The report, drawn largely from information available in newspapers or sites like Wikipedia, was prepared for Police Commissioner Raymond Kelly. It was written at a time of great tension between the U.S. and Iran. That tension over Iran’s nuclear ambition has increased again recently.
Police estimated the New York area Shiite population to be about 35,000, with Iranians making up about 8,500. The document also calls for canvassing the Palestinian community because there might be terrorists there.
“The Palestinian community, although not Shi’a, should also be assessed due to presence of Hamas members and sympathizers and the group’s relationship with the Iranian government,” analysts wrote.
The secret document stands in contrast to statements by Mayor Michael Bloomberg, who said the NYPD never considers religion in its policing. Kelly has said police go only where investigative leads take them, but the document described no leads to justify expanded surveillance at Shiite mosques.
The document also renews debate over how the NYPD privately views Muslims. Kelly has faced calls for his resignation recently from some Muslim activists for participating in a video that says Muslims want to “infiltrate and dominate” the United States. The NYPD showed the video to nearly 1,500 officers during training.
- Matt Apuzzo, Adam Goldman, Eileen Sullivan and Chris Hawley, Associated Press
Reader Keisha tipped us to a new joint initiative between Michael Bloomberg and George Soros. The New York Times reports:
The administration of Mayor Michael R. Bloomberg, in a blunt acknowledgment that thousands of young black and Latino men are cut off from New York’s civic, educational and economic life, plans to spend nearly $130 million on far-reaching measures to improve their circumstances.
The program, the most ambitious policy push of Mr. Bloomberg’s third term, would overhaul how the government interacts with a population of about 315,000 New Yorkers who are disproportionately undereducated, incarcerated and unemployed.
To pay for the endeavor in a time of fiscal austerity, the city is relying on an unusual source: Mr. Bloomberg himself, who intends to use his personal fortune to cover about a quarter of the cost, city officials said. A $30 million contribution from Mr. Bloomberg’s foundation would be matched by that of a fellow billionaire, George Soros, a hedge fund manager, with the remainder being paid for by the city.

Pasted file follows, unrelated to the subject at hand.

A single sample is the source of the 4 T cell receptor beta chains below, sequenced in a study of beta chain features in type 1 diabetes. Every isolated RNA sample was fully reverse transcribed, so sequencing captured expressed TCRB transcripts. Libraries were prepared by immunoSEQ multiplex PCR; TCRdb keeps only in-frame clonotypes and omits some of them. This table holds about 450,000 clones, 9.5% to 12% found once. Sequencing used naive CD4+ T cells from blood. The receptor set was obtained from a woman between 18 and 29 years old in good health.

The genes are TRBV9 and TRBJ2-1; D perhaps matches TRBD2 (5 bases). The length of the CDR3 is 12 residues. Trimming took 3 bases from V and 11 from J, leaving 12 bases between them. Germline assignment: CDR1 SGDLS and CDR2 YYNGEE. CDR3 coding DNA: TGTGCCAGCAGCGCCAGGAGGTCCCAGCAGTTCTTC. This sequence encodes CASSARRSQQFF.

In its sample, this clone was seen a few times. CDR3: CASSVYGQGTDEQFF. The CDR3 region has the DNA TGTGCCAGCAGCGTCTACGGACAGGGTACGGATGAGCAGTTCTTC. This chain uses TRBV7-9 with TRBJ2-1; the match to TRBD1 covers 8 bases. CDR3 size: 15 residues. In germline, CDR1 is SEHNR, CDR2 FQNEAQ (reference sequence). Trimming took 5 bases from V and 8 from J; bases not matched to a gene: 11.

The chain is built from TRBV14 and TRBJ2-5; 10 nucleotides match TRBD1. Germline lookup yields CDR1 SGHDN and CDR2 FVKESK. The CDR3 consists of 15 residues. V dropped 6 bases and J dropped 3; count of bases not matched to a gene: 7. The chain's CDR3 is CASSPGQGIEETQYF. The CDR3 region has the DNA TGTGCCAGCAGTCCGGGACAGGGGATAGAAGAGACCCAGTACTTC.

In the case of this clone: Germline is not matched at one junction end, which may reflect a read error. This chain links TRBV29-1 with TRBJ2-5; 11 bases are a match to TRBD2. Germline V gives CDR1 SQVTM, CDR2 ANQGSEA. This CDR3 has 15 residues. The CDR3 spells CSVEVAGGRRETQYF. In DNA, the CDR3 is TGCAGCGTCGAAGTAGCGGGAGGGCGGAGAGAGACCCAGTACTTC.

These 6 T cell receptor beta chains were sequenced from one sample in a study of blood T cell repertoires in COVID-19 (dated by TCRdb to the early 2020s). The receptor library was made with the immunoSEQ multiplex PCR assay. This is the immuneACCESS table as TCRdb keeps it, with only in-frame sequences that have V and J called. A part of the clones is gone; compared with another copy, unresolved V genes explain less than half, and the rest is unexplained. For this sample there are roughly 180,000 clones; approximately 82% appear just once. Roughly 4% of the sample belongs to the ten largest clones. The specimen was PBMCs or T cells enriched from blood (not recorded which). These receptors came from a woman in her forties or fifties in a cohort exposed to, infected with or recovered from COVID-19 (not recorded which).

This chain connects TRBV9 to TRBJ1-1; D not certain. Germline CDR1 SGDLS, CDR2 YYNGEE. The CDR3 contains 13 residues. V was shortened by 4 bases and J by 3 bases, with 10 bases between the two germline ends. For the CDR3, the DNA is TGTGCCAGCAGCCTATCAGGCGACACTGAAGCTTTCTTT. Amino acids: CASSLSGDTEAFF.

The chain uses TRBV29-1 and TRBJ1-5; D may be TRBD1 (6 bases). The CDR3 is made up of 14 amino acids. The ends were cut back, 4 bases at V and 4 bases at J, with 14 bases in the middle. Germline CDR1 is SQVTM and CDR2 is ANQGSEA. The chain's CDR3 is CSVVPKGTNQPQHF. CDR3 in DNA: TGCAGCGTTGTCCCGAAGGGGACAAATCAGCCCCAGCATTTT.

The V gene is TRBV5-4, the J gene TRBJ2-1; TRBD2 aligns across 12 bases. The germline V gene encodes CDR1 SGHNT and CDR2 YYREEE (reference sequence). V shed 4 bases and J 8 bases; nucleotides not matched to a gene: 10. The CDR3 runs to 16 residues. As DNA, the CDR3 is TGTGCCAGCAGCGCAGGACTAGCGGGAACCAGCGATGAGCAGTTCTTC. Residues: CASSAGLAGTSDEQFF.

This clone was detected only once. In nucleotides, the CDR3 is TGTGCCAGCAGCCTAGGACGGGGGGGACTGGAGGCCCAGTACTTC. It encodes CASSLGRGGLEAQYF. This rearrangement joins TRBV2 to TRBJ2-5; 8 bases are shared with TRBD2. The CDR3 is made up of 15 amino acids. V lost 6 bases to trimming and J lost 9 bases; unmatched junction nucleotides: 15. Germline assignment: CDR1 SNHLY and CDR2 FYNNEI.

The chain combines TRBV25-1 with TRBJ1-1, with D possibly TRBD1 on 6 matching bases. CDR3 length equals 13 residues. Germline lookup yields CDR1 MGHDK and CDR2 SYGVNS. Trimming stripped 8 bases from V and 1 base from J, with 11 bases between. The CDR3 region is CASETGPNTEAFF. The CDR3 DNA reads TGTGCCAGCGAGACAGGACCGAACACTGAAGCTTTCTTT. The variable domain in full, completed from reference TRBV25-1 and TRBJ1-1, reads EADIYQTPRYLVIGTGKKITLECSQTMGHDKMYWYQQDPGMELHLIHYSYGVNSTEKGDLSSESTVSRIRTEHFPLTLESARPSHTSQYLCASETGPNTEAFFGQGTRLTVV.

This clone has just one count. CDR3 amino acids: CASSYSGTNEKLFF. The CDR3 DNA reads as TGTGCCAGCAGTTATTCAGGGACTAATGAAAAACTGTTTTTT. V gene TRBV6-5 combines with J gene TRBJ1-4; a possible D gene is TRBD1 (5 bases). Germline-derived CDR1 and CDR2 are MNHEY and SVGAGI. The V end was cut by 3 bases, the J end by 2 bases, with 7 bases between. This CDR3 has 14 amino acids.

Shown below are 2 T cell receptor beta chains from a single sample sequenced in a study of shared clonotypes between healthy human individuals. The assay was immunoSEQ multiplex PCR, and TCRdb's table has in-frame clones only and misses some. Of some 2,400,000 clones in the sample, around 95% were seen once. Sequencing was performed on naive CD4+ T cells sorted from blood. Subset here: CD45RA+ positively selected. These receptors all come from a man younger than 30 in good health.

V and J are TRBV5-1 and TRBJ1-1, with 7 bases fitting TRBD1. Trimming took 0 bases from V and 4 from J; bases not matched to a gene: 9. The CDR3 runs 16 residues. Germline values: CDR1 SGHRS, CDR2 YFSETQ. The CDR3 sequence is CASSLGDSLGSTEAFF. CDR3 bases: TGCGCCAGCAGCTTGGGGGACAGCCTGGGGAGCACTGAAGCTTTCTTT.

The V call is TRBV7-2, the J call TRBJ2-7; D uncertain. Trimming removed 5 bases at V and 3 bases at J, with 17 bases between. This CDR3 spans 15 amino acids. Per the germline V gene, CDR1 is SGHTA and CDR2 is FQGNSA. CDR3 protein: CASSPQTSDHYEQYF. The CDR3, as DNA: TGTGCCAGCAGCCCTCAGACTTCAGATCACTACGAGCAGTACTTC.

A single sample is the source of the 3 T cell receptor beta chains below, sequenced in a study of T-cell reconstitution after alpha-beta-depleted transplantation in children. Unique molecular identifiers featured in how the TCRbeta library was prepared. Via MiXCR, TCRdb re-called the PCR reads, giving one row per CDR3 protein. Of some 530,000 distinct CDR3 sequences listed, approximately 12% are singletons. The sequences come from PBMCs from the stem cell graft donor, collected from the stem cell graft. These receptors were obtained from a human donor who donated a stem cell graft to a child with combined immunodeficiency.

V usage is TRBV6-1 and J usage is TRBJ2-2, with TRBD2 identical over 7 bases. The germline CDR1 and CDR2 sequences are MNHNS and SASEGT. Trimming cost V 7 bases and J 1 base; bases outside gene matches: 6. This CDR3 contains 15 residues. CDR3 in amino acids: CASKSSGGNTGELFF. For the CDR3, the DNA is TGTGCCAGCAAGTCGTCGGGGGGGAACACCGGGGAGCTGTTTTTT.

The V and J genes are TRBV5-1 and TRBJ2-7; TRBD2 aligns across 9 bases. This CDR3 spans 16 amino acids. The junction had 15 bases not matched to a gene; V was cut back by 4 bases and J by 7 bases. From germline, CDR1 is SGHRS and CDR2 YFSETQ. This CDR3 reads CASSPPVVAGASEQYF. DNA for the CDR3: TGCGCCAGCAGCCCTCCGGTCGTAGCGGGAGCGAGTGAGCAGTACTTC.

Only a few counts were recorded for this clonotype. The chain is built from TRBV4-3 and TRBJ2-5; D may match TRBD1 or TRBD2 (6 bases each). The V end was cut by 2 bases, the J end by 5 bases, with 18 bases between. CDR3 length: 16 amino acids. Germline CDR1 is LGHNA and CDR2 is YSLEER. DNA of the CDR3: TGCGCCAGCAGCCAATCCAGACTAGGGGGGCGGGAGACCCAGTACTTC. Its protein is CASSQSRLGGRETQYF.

Starting this fall, the administration said it would place job-recruitment centers in public-housing complexes where many young black and Latino men live, retrain probation officers in an effort to reduce recidivism, establish new fatherhood classes and assess schools on the academic progress of male black and Latino students.
Talk about a jump start. While many of the experts quoted remain overwhelmed and slightly pessimistic at the turn of events, there are some really great ideas in the initiative: a focus on practical needs, like payment for participation in programs, retraining parole officers, and creating school based initiatives around the achievement gap. I hope Bloomberg and Soros can make a dent with this plan – however, they are throwing millions and millions of dollars at what is a billion dollar problem. The racial wealth gap and the opportunity gaps take an outsized toll on children of color, and the Insight Center for Community Economic Development has published dozens of studies on how everything from access to child care to the nature of low wage work contribute to many of these issues. And even if this program succeeds in NYC, is there enough political will to replicate it in needed areas?
Still, it’s easy to get overly worried about the future. Bloomberg’s other initiatives have done exceedingly well and translated to other, nationwide projects and legislation – here’s to hoping the program is successful and it reignites a national conversation on the resource gaps in our communities.
(Image Credit: New York Times)
By Special Correspondent Jessica Yee
New York mayor Michael Bloomberg giving advice to Governor David Paterson on how to deal with the sale of tax-free cigarettes on sovereign Native lands within New York State;
“I’ve said this to David Paterson, I said, ‘You know, get yourself a cowboy hat and a shotgun. If there’s ever a great video, it’s you standing in the middle of the New York State Thruway saying, you know, ‘Read my lips – the law of the land is this, and we’re going to enforce it”.
So now I’d much rather quote my sister Tia Oros Peters, Executive Director of the Seventh Generation Fund for Indian Development who said in response:
Indigenous Peoples remain the final “frontier” for colonization — where discrimination and a warped “civil religion” kind of thing permeates the american consciousness and allows, perhaps even encourages prejudice, suggestions of genocidal violence, and intention of direct harm with impunity – simply because of being Native. That’s the United States today, August 2010.